Serving and Waiting

“For they themselves report concerning us the kind of reception we had among you, and...

“For they themselves report concerning us the kind of reception we had among you, and how you turned to God from idols to serve the living and true God, and to wait for his Son from heaven, whom he raised from the dead, Jesus who delivers us from the wrath to come. (1 Thessalonians 1:9-10)

Wherever Paul went, reports about how the Thessalonians treated him and his fellow missionaries preceded him. It was evident throughout the region that the Thessalonians received the gospel with full conviction. Their reception of the gospel was a testimony to the power of the Holy Spirit to change hearts.

When the Thessalonians listened to Paul, they repented. They turned to God from their idols. This was a significant step, especially in Greek culture. It would have been an easy thing for the Thessalonians to say that they had accepted God and then add him to their pantheon of gods. But that is not what they did. They turned to God and turned away from all their other gods. They understood the exclusivity demanded by God. He is the Lord, and there is no other (Isa. 45:5). God will not let his glory be shared with any other (Isa. 42:8).

Whenever someone becomes a Christian, that person can’t simply add God to his life and expect to go on living as normal. The idols in that person’s life must also be removed. When we turn to God, we must at the same time turn away from our idols. What is an idol? It is anything in our lives that we glorify or praise in place of the one, true God. We can make idols of ourselves, our money, our possessions, our children, our culture, our heritage, our reputations, our friends, anything that takes our attention away from the one God who alone is to be worshiped and glorified.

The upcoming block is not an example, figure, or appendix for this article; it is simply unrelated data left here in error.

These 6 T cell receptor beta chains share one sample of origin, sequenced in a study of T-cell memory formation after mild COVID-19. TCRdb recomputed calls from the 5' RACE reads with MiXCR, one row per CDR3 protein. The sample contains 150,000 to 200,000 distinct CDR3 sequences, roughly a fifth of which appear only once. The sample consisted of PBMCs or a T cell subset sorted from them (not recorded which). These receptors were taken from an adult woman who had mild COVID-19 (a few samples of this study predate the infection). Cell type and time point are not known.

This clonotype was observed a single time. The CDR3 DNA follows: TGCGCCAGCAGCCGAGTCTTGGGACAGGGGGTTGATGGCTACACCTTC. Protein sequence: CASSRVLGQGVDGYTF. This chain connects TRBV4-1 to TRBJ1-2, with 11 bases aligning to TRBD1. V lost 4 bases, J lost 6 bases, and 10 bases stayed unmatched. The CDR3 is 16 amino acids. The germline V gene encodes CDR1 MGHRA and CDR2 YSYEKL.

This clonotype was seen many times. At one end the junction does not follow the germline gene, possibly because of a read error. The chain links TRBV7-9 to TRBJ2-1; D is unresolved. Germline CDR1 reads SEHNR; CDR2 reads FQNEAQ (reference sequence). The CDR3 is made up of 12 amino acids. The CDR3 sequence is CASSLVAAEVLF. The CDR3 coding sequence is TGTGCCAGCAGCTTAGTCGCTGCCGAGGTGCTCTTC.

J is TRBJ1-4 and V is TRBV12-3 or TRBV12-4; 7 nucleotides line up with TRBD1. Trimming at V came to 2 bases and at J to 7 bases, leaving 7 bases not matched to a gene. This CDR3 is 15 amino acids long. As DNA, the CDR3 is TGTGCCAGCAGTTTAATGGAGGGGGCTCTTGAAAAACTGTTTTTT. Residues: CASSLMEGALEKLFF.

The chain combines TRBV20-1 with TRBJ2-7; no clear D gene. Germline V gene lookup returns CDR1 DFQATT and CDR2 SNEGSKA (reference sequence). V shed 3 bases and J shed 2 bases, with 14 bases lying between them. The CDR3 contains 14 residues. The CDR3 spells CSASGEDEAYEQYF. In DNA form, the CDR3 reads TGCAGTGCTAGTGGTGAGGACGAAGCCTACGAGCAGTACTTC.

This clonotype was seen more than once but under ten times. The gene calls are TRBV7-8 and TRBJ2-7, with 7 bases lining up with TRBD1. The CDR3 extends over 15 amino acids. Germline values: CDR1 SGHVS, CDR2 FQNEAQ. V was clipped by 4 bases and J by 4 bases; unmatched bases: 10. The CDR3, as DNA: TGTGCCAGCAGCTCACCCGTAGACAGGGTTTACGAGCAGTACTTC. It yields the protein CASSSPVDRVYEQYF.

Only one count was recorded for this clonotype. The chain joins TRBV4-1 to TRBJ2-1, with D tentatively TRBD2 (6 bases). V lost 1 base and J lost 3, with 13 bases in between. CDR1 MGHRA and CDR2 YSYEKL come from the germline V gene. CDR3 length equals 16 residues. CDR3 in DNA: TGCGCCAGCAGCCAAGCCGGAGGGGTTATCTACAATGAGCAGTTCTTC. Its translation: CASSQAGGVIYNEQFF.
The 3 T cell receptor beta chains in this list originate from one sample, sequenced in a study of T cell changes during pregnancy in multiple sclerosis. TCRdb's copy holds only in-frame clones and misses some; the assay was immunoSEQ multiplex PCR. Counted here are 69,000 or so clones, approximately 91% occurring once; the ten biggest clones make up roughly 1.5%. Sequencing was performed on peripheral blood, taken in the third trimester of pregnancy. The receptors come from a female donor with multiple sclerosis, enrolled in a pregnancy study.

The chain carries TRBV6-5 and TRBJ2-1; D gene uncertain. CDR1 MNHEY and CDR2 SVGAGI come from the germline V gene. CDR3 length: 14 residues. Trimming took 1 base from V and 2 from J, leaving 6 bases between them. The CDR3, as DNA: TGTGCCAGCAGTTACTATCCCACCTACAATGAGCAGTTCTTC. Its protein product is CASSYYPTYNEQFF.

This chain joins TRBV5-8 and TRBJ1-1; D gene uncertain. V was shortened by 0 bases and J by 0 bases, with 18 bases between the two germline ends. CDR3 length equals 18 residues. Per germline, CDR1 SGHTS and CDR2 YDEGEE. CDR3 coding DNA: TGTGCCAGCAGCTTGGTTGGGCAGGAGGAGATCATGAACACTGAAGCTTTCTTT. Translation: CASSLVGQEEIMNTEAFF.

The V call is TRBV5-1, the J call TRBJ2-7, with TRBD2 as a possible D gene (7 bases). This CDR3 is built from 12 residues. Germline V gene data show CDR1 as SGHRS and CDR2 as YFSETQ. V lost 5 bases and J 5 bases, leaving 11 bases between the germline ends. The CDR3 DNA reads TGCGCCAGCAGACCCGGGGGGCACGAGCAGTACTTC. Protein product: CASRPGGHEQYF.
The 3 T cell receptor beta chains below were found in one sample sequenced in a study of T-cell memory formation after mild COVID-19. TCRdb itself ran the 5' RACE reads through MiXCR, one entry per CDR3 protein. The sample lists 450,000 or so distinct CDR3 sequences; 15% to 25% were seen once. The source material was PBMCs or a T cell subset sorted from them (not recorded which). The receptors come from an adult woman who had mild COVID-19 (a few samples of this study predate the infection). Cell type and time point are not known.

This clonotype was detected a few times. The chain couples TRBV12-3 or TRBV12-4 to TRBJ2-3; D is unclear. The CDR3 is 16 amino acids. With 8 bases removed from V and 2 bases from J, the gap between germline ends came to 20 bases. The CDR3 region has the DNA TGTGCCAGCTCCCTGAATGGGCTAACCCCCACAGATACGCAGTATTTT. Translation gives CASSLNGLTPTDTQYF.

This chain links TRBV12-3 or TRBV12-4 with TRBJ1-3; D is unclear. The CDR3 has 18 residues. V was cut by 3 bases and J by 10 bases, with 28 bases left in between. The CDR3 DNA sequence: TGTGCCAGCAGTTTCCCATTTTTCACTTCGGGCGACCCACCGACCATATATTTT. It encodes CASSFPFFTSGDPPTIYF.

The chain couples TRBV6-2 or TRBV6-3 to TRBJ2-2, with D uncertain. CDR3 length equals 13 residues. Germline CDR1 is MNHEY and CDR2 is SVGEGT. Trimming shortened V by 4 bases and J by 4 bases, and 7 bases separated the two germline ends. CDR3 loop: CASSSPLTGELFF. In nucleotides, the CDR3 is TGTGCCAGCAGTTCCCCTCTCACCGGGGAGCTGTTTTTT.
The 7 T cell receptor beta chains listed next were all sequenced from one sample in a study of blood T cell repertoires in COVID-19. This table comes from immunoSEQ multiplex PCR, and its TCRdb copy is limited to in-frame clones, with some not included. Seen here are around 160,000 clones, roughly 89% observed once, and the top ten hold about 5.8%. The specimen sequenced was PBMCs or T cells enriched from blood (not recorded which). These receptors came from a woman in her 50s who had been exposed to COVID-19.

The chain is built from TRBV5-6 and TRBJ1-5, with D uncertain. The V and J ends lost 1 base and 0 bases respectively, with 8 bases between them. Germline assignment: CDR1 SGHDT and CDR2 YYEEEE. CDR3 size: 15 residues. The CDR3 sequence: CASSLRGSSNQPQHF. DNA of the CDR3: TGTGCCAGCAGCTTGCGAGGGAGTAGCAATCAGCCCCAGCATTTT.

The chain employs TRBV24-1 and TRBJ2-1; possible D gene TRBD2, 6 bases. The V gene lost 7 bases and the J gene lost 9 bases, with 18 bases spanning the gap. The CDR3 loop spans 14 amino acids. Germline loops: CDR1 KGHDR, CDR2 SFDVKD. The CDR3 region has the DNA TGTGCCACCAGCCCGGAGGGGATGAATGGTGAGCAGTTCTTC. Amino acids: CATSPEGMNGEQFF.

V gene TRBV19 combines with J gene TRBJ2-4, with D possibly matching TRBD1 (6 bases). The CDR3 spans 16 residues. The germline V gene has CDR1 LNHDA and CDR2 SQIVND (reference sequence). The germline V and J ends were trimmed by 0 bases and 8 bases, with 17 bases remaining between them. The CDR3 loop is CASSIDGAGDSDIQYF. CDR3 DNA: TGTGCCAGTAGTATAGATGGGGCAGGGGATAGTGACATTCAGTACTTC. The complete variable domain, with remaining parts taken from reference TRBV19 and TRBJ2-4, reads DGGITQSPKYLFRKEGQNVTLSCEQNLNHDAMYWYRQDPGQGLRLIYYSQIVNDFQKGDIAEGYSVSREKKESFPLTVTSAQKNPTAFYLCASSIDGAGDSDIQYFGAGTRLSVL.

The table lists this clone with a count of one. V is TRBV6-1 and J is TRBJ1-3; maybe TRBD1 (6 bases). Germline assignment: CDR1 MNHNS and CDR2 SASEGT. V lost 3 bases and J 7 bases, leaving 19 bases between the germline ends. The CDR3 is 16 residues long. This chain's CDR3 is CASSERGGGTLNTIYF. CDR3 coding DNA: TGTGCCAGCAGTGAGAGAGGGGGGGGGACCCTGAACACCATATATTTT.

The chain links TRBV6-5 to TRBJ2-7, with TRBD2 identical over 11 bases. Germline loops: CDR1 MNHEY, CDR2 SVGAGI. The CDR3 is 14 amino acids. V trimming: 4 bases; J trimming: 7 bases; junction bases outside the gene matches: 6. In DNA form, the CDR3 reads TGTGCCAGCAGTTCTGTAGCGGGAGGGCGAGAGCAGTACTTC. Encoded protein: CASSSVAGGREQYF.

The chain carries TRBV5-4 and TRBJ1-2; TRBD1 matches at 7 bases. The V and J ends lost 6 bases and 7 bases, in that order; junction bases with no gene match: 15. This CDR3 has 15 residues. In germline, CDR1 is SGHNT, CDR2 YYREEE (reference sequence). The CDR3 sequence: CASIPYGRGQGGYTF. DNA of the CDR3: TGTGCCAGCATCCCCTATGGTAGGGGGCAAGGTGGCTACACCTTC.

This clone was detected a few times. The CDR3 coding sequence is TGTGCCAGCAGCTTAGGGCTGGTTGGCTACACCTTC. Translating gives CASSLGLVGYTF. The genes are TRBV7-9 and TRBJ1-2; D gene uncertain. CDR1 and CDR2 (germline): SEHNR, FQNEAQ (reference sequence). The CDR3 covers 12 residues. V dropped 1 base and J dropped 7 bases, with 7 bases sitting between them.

The Thessalonian Christians turned from their idols to serve the living and true God. That makes all the difference. The idols of the Thessalonians were lifeless, but God is a living being. As a living being, God exists in a relationship with his people. He shows love to his people and expects love in return. He corrects his people when they go astray. Through his Spirit, he guides and guards our hearts. This was a new experience for people who had come from idol worship. Paul also described God as the true God. When the Thessalonians were serving their idols, they were following a lie. Whatever they thought their idols could do for them was all a lie. These idols came from human imagination, and nothing they believed about them was true.

The Thessalonians now served the living and true God. Because of this, the Thessalonian Christians not only were able to have joy in their current suffering, they had an eschatological hope. They could be certain about their future because they knew how God acted in the past. They knew that God created the world and was in the process of redeeming it. They knew that he prepared a people for himself, that he sent his own Son to die for his people. They knew that God raised Jesus from the dead as the first fruit of their own resurrection and that someday this Son would come again from heaven and deliver them from the wrath to come. This is still the Christian’s eschatological hope. We still “wait for his Son from heaven” (v. 10). We still live in confident expectation that our God will deliver us from the wrath to come.

(Excerpt from 1 Thessalonians, pp. 34-5)

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